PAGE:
An interesting topic came up the other day when I was speaking to a few gamer friends as they complained about how their GM was really controlling and basically started being a "dick" as they called him.
After speaking with them, and having them give me examples of his style of running a game, it appeared it was a new GM, just over his head. The GM often flipped flopped on rules, and always paused the game to find a rule, which he had to know, because he didn't believe what the group told him to be the truth.
My first piece of advise was to give this guy a break from GM'ing for a few weeks to get his composure and then sit down as a group to define how things will be handled.
1. Rules will be looked up, but not take longer then a few moments as to not "ruin the mood".
2. A ruling can be made by the GM during the game to fore-go looking up rules, but it must stay the same through out the session that night.
3. Various house rules
4. Various different ways people like things handled
5. Break time
Those are just to name a few, and I am sure there is a 10000000 more things I could list, as I told them they don't have it as bad as a few people that had been in my face to face group.
Then I told them the "Story of Michael the DM", how he was a guy who had not played in 20 years and started to pick it up and run the game as written. Which is fine, some like to run it as written, no problem there.
The problem was this guy was a know it all type person, who thought he knew the rules, but really did not.
Example of this was during a game, two players who had not played in 20 years themselves, asked if they can use a charm spell on these wolf like creatures, and instead of looking it up, he said, "yeah sure, you can do it.." I knew this was not the way to use the spell, but its not my game, and I don't like being "that guy" who tells the DM how to run his game...So these players used the beasts to their advantage and used them to protect themselves.
Also during the adventure the group was picking up various things, such as old swords, shields, pieces of armor to sell and make some money. Yes they wrote down all encumbrance, made sure it was all legal. The night ended, and fast forward a week we meet up again, and the DM has a prepared speech!!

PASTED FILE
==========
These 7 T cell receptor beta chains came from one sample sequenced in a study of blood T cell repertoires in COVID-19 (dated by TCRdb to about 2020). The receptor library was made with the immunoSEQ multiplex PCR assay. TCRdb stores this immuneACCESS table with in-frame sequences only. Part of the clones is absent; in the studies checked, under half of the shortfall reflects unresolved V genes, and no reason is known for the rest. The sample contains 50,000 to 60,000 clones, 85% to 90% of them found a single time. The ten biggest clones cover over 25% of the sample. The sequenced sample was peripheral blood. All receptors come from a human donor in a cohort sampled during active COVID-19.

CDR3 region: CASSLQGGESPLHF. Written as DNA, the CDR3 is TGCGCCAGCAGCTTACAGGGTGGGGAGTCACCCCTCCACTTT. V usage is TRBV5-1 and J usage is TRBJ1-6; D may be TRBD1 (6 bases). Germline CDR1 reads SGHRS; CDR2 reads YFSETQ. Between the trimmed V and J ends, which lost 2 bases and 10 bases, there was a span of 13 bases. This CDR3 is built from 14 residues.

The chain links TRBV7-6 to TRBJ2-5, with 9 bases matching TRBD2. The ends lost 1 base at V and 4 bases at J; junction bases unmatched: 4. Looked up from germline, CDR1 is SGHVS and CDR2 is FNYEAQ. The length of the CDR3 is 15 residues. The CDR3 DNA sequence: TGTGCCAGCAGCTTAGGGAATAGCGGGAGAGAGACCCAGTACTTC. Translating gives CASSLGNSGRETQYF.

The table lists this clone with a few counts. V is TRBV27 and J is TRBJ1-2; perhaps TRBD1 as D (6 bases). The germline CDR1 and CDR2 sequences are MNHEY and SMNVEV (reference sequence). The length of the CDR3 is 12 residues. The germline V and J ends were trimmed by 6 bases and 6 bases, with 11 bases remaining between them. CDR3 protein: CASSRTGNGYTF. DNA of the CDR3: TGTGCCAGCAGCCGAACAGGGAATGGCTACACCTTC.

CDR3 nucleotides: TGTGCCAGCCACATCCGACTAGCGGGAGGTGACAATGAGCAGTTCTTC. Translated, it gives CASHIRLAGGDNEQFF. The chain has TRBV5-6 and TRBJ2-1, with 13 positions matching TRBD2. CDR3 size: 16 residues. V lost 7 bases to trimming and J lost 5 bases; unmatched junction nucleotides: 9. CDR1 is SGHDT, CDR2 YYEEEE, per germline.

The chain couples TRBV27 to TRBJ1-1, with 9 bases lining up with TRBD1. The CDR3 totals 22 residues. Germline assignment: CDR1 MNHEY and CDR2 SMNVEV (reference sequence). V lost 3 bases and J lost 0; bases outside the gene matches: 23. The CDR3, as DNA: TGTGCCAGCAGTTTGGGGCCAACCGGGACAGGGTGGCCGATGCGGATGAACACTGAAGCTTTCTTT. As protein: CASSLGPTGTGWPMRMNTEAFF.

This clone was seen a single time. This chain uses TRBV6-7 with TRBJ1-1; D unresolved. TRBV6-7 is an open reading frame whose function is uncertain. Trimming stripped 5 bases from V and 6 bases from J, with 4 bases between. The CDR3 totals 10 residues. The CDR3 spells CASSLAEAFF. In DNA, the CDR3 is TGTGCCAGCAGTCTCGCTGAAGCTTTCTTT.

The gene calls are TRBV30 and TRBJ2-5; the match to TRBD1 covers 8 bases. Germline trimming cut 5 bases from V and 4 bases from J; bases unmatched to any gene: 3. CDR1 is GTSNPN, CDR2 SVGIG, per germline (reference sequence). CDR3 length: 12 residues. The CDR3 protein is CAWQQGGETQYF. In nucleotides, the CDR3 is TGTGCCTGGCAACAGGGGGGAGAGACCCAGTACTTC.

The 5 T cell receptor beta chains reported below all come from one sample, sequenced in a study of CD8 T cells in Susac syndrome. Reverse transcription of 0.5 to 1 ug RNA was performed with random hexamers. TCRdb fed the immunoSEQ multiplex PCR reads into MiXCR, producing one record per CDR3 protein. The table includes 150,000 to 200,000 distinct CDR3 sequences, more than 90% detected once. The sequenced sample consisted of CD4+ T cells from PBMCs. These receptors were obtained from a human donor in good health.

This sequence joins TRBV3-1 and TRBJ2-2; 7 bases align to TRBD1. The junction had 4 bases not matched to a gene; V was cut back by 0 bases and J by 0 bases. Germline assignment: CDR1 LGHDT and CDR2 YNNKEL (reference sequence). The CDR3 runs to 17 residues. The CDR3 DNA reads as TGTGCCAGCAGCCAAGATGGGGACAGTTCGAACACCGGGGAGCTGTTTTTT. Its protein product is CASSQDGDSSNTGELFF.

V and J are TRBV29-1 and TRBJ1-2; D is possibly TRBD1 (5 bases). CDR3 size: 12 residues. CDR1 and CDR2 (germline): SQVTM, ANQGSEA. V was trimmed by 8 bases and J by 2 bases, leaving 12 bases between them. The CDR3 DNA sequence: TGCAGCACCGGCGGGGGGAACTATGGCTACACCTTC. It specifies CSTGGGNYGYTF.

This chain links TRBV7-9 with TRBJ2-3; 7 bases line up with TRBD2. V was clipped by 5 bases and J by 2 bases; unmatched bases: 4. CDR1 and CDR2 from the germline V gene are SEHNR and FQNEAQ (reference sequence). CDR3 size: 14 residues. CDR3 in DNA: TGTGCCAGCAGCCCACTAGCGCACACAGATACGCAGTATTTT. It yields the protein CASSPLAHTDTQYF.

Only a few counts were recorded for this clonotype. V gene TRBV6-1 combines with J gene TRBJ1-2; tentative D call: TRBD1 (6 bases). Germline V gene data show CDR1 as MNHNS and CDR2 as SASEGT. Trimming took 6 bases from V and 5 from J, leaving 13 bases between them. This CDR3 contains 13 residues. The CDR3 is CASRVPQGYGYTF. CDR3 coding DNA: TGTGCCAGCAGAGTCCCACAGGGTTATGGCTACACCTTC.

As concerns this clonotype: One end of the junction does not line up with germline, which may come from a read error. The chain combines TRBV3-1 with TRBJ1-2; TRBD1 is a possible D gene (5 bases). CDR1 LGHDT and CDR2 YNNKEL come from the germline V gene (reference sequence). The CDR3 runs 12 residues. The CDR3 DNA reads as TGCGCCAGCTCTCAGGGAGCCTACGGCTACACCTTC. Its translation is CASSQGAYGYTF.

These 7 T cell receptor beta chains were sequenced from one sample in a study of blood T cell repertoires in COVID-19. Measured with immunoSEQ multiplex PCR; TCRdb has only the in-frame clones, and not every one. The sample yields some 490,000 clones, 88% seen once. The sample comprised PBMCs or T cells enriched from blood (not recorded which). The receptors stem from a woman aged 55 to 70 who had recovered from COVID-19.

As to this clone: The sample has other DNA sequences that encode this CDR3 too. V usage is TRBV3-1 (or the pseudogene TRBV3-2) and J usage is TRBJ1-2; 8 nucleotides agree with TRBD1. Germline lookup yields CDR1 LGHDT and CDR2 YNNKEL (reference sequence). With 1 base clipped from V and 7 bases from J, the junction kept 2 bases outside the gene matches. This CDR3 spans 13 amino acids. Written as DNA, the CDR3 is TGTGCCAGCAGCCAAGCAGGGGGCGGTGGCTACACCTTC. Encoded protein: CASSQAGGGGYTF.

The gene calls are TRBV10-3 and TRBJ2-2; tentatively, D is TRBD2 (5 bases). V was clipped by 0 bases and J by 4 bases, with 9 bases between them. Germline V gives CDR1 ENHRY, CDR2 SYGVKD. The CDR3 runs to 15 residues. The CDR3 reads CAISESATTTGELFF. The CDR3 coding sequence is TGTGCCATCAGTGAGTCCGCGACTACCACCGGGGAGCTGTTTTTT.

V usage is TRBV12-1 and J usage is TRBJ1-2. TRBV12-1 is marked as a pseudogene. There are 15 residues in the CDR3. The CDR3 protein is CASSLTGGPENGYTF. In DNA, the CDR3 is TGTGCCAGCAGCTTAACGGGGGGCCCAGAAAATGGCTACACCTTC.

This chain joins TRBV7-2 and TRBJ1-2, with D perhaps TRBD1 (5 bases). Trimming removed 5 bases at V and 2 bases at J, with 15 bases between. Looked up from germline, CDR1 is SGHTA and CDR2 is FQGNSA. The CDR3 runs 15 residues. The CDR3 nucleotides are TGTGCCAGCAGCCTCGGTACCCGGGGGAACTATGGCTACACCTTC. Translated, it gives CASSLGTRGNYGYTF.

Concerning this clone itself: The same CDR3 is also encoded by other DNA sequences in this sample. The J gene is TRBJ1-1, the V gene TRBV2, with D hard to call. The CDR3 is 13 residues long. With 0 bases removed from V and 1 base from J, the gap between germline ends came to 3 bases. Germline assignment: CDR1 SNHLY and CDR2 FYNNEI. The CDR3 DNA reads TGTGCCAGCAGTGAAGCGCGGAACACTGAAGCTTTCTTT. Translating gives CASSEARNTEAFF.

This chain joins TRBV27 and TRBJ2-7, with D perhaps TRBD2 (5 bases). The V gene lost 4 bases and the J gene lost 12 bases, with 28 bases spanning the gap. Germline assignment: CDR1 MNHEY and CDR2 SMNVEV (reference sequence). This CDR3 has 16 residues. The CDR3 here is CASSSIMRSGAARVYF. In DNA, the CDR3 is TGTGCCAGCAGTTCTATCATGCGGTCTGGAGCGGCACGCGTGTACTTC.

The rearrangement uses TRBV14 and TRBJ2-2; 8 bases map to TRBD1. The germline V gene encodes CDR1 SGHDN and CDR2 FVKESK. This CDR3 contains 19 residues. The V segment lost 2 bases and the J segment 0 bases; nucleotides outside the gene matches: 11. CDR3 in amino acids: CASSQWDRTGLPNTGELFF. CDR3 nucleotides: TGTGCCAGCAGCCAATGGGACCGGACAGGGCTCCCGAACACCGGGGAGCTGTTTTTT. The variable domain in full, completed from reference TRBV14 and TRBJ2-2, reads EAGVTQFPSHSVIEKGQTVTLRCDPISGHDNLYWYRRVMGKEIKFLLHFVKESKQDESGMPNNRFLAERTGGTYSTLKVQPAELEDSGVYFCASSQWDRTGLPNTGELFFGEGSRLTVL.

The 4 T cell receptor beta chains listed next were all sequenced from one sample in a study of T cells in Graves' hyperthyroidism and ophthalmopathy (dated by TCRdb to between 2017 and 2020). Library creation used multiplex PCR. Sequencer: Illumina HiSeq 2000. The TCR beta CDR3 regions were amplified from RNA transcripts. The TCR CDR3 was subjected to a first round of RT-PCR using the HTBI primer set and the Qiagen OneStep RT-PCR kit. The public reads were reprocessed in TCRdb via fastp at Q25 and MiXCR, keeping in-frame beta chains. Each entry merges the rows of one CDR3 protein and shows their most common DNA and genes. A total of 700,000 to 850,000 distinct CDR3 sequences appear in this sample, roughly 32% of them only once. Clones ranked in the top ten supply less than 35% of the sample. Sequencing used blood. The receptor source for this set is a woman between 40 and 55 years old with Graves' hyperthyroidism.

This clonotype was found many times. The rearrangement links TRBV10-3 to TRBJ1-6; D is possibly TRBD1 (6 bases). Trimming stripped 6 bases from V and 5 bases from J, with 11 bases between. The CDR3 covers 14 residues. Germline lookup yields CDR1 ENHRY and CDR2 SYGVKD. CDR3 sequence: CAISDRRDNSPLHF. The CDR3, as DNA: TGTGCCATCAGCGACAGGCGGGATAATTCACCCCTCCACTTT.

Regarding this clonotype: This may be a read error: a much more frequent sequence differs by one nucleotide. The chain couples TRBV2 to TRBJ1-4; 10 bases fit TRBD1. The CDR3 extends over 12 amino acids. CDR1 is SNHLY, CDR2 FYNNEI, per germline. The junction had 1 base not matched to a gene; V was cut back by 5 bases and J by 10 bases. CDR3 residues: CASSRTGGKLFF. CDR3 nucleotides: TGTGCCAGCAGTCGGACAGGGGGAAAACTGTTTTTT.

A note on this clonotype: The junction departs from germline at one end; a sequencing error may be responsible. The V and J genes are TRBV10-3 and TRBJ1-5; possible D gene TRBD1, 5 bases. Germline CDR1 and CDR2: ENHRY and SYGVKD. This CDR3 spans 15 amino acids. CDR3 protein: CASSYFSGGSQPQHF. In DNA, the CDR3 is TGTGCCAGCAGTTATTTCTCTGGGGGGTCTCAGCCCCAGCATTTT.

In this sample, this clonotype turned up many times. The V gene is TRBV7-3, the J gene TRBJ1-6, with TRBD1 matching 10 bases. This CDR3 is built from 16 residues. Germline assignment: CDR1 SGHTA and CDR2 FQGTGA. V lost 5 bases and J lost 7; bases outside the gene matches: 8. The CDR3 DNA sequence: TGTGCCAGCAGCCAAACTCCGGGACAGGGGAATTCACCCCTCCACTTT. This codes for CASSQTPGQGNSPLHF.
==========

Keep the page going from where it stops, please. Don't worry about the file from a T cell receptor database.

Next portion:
The sum of the speech was that, the players took advantage of his lack of knowledge, and thus will not be awarded any gold or any experience for last week's adventure. Also, this game is not about going out picking up everything you see to sell for profit, its all about exploring and figuring out puzzles/traps, and thus those who picked up everything, those items are lost. He also went on to say, that its not his job to know everything little thing in the game, and should be able to trust the players, even when he makes a judgement call. Going forward, the Charm spell no longer exists in my campaign.
Half the group walked that day. This game we play is to have fun, if we make mistakes who cares. The game is what we make it, not what one person believes it should be.
What he should have done, was walked in, and admitted his mistake on the spell and said going forward it can not be used that way.
After hearing that story, these people decided to give the newbie GM a fair chance, sitting down with him, talking things out.
What do you think?
A couple of days ago, I took look at a really cool tool for a DM by Nerzagul called, "The Dungeon Master Toolkit". Feel free to go take a look that before reading this, don't worry I will wait. Done? Good! Well today is a follow up, as I found out Nerzugal released a new toolkit on RPGNOW, now named the GAME MASTER TOOLKIT and he's released this new one under the OGL version 1.0a.
Today I am going to take a look at a great resource for DM’s, Nerzugal’s Dungeon Master Toolkit. I’m sure quite a few people already know about this product – Heck it’s a Platinum Best Seller on the DM’s Guild site – but it’s PACKED with 100 pages of juicy goodness for Dungeon Masters of new and old to get something useful out of it.